If You Say Yes, What Are You Saying No To?

At #HRRedefined19, my new good friend Laura shared this quote. I thought about it quite a bit this summer as I took on a new set of hiring managers at work, a Girl Scout weekend summer camp, some conferences, AND joining the cast of the local community theater version of Mamma Mia, I was saying Yes to a lot of things.

Every night there was something going on: rehearsal, podcast recording (or editing), various planning meetings (which of course need to be after work as I can’t just show up at a lunch meeting in Brookings). Everything taking time away from something else, which in this case meant my family.

And I was feeling the stress. Nothing was getting my 100%. Heck a few things weren’t even getting 50%. It’s not who I want to be or who I want to share with the world.

I went into the SHRM conference thinking if I could just get through July, everything would be great. #Adulting But not really. I was at home the Saturday after, writing some blog posts from the event. Rocky had taken the girls to Watertown to see some relatives who were in town for the weekend. And the stress was weighing on me. And I opened my email and withdrew from the Mamma Mia show. It still makes me a little sad because it was fun. I would dread going, but have a blast when I got there. The relief I felt after sending the email wasn’t as lifting as I expected, but the further I’ve gotten from that moment, the more the relief is noticeable.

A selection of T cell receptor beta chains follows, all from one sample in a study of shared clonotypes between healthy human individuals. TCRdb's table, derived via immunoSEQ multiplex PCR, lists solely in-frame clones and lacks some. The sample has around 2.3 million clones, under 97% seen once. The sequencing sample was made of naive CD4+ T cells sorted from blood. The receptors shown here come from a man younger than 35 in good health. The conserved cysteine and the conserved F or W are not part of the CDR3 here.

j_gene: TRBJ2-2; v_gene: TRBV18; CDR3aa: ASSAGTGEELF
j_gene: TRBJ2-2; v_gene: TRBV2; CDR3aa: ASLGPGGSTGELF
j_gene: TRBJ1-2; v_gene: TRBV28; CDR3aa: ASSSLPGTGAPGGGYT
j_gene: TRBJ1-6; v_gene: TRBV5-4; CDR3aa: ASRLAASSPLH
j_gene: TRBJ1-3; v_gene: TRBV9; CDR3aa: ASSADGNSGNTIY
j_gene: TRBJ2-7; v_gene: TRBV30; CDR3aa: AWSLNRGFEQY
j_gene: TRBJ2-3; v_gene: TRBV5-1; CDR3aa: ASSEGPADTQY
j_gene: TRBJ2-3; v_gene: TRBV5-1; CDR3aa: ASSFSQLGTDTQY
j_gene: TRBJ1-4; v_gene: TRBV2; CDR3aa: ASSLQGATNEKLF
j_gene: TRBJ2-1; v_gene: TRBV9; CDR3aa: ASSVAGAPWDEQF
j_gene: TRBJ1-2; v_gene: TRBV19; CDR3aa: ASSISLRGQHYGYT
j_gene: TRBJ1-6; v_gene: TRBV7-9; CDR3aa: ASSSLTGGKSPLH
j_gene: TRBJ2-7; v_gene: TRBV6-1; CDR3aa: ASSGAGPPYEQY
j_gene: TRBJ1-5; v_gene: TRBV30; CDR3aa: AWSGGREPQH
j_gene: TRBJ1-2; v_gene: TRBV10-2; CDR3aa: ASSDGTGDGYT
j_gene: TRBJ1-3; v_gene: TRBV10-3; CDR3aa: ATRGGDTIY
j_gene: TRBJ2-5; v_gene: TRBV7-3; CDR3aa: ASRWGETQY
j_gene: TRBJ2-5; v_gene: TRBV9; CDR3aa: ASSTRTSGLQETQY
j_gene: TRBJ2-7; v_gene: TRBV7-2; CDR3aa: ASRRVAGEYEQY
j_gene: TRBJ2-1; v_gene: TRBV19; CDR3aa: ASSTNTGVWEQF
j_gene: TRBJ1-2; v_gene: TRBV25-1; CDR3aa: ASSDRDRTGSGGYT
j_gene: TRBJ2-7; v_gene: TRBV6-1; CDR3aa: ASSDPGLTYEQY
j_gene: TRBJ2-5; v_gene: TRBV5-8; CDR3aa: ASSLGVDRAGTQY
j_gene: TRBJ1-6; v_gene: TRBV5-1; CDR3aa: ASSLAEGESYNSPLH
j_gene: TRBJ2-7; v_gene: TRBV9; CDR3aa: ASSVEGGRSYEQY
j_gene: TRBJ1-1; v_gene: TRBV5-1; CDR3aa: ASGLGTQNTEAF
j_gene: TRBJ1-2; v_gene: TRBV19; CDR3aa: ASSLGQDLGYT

I was way over extended this summer. I didn’t have time to do Nothing, which is my family’s favorite thing to do together. I’m still having a busy summer, but I have now had a few nothing evenings. We’ve had nothing Sundays. And they are wonderful!

I was listening to Brene Brown on my way home tonight and she said whenever anyone asks her to do something, she has this mantra she says before she responds: “Choose discomfort over resentment.” Choose the minute of discomfort now over the hours/days of resentment you will feel later from saying yes. Be vulnerable enough to say yes. Be vulnerable enough to choose what’s important to you.


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